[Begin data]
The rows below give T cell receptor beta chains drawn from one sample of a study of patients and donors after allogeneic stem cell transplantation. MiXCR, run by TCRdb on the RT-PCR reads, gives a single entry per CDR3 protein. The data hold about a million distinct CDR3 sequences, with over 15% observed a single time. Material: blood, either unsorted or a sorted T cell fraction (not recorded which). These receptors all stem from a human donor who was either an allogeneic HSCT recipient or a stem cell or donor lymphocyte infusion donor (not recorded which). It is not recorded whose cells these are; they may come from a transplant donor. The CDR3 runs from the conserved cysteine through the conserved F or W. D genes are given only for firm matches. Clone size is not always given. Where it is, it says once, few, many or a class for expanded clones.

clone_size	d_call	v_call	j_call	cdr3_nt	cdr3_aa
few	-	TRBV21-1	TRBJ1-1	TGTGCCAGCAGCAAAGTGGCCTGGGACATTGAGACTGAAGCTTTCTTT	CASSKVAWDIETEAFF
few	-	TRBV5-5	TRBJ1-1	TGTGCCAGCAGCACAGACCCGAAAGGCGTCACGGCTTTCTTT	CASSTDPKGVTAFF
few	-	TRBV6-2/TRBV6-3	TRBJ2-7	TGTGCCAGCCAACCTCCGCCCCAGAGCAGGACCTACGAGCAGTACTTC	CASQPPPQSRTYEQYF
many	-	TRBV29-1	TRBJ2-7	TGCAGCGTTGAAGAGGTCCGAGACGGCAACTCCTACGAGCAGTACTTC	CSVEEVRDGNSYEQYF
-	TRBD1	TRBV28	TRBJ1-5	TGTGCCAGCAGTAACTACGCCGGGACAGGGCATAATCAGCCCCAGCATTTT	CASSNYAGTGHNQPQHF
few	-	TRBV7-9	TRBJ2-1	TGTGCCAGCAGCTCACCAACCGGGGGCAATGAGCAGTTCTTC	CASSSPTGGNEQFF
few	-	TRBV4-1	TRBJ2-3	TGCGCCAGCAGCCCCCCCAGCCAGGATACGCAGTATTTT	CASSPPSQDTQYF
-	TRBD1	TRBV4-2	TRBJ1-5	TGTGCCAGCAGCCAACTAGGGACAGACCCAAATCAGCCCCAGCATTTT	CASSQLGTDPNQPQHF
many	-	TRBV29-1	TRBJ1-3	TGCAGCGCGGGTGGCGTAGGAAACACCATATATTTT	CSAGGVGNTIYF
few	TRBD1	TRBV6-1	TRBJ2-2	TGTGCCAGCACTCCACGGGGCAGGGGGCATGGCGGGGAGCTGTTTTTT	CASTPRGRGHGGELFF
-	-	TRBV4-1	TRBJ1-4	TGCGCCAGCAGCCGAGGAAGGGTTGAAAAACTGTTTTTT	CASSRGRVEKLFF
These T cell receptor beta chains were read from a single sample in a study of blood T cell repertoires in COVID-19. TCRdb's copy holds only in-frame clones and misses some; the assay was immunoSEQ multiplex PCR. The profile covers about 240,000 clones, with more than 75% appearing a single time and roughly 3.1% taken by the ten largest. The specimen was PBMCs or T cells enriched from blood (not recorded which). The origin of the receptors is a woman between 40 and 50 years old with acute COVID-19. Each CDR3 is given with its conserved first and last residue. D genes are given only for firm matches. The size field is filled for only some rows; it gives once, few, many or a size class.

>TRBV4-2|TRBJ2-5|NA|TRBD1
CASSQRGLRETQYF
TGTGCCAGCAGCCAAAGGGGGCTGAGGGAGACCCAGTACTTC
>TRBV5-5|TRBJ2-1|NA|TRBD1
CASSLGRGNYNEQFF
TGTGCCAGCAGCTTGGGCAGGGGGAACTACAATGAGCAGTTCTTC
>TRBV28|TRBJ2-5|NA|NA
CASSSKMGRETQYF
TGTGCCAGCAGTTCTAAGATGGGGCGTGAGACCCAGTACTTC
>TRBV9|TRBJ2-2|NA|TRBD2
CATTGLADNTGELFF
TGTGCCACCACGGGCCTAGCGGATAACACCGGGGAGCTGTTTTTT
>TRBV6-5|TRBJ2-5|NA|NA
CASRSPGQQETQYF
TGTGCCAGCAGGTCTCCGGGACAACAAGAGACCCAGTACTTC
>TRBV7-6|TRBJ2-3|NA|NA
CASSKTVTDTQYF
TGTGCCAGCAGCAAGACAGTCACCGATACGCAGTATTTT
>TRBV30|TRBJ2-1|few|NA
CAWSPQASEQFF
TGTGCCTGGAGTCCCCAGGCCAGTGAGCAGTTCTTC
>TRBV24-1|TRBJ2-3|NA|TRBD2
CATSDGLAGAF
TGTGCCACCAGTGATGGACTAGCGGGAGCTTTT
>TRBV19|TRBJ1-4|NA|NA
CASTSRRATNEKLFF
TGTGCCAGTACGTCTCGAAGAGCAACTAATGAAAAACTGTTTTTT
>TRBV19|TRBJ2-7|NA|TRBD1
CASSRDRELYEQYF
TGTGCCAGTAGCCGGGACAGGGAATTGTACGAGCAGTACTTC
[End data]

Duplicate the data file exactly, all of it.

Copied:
The rows below give T cell receptor beta chains drawn from one sample of a study of patients and donors after allogeneic stem cell transplantation. MiXCR, run by TCRdb on the RT-PCR reads, gives a single entry per CDR3 protein. The data hold about a million distinct CDR3 sequences, with over 15% observed a single time. Material: blood, either unsorted or a sorted T cell fraction (not recorded which). These receptors all stem from a human donor who was either an allogeneic HSCT recipient or a stem cell or donor lymphocyte infusion donor (not recorded which). It is not recorded whose cells these are; they may come from a transplant donor. The CDR3 runs from the conserved cysteine through the conserved F or W. D genes are given only for firm matches. Clone size is not always given. Where it is, it says once, few, many or a class for expanded clones.

clone_size	d_call	v_call	j_call	cdr3_nt	cdr3_aa
few	-	TRBV21-1	TRBJ1-1	TGTGCCAGCAGCAAAGTGGCCTGGGACATTGAGACTGAAGCTTTCTTT	CASSKVAWDIETEAFF
few	-	TRBV5-5	TRBJ1-1	TGTGCCAGCAGCACAGACCCGAAAGGCGTCACGGCTTTCTTT	CASSTDPKGVTAFF
few	-	TRBV6-2/TRBV6-3	TRBJ2-7	TGTGCCAGCCAACCTCCGCCCCAGAGCAGGACCTACGAGCAGTACTTC	CASQPPPQSRTYEQYF
many	-	TRBV29-1	TRBJ2-7	TGCAGCGTTGAAGAGGTCCGAGACGGCAACTCCTACGAGCAGTACTTC	CSVEEVRDGNSYEQYF
-	TRBD1	TRBV28	TRBJ1-5	TGTGCCAGCAGTAACTACGCCGGGACAGGGCATAATCAGCCCCAGCATTTT	CASSNYAGTGHNQPQHF
few	-	TRBV7-9	TRBJ2-1	TGTGCCAGCAGCTCACCAACCGGGGGCAATGAGCAGTTCTTC	CASSSPTGGNEQFF
few	-	TRBV4-1	TRBJ2-3	TGCGCCAGCAGCCCCCCCAGCCAGGATACGCAGTATTTT	CASSPPSQDTQYF
-	TRBD1	TRBV4-2	TRBJ1-5	TGTGCCAGCAGCCAACTAGGGACAGACCCAAATCAGCCCCAGCATTTT	CASSQLGTDPNQPQHF
many	-	TRBV29-1	TRBJ1-3	TGCAGCGCGGGTGGCGTAGGAAACACCATATATTTT	CSAGGVGNTIYF
few	TRBD1	TRBV6-1	TRBJ2-2	TGTGCCAGCACTCCACGGGGCAGGGGGCATGGCGGGGAGCTGTTTTTT	CASTPRGRGHGGELFF
-	-	TRBV4-1	TRBJ1-4	TGCGCCAGCAGCCGAGGAAGGGTTGAAAAACTGTTTTTT	CASSRGRVEKLFF
These T cell receptor beta chains were read from a single sample in a study of blood T cell repertoires in COVID-19. TCRdb's copy holds only in-frame clones and misses some; the assay was immunoSEQ multiplex PCR. The profile covers about 240,000 clones, with more than 75% appearing a single time and roughly 3.1% taken by the ten largest. The specimen was PBMCs or T cells enriched from blood (not recorded which). The origin of the receptors is a woman between 40 and 50 years old with acute COVID-19. Each CDR3 is given with its conserved first and last residue. D genes are given only for firm matches. The size field is filled for only some rows; it gives once, few, many or a size class.

>TRBV4-2|TRBJ2-5|NA|TRBD1
CASSQRGLRETQYF
TGTGCCAGCAGCCAAAGGGGGCTGAGGGAGACCCAGTACTTC
>TRBV5-5|TRBJ2-1|NA|TRBD1
CASSLGRGNYNEQFF
TGTGCCAGCAGCTTGGGCAGGGGGAACTACAATGAGCAGTTCTTC
>TRBV28|TRBJ2-5|NA|NA
CASSSKMGRETQYF
TGTGCCAGCAGTTCTAAGATGGGGCGTGAGACCCAGTACTTC
>TRBV9|TRBJ2-2|NA|TRBD2
CATTGLADNTGELFF
TGTGCCACCACGGGCCTAGCGGATAACACCGGGGAGCTGTTTTTT
>TRBV6-5|TRBJ2-5|NA|NA
CASRSPGQQETQYF
TGTGCCAGCAGGTCTCCGGGACAACAAGAGACCCAGTACTTC
>TRBV7-6|TRBJ2-3|NA|NA
CASSKTVTDTQYF
TGTGCCAGCAGCAAGACAGTCACCGATACGCAGTATTTT
>TRBV30|TRBJ2-1|few|NA
CAWSPQASEQFF
TGTGCCTGGAGTCCCCAGGCCAGTGAGCAGTTCTTC
>TRBV24-1|TRBJ2-3|NA|TRBD2
CATSDGLAGAF
TGTGCCACCAGTGATGGACTAGCGGGAGCTTTT
>TRBV19|TRBJ1-4|NA|NA
CASTSRRATNEKLFF
TGTGCCAGTACGTCTCGAAGAGCAACTAATGAAAAACTGTTTTTT
>TRBV19|TRBJ2-7|NA|TRBD1
CASSRDRELYEQYF
TGTGCCAGTAGCCGGGACAGGGAATTGTACGAGCAGTACTTC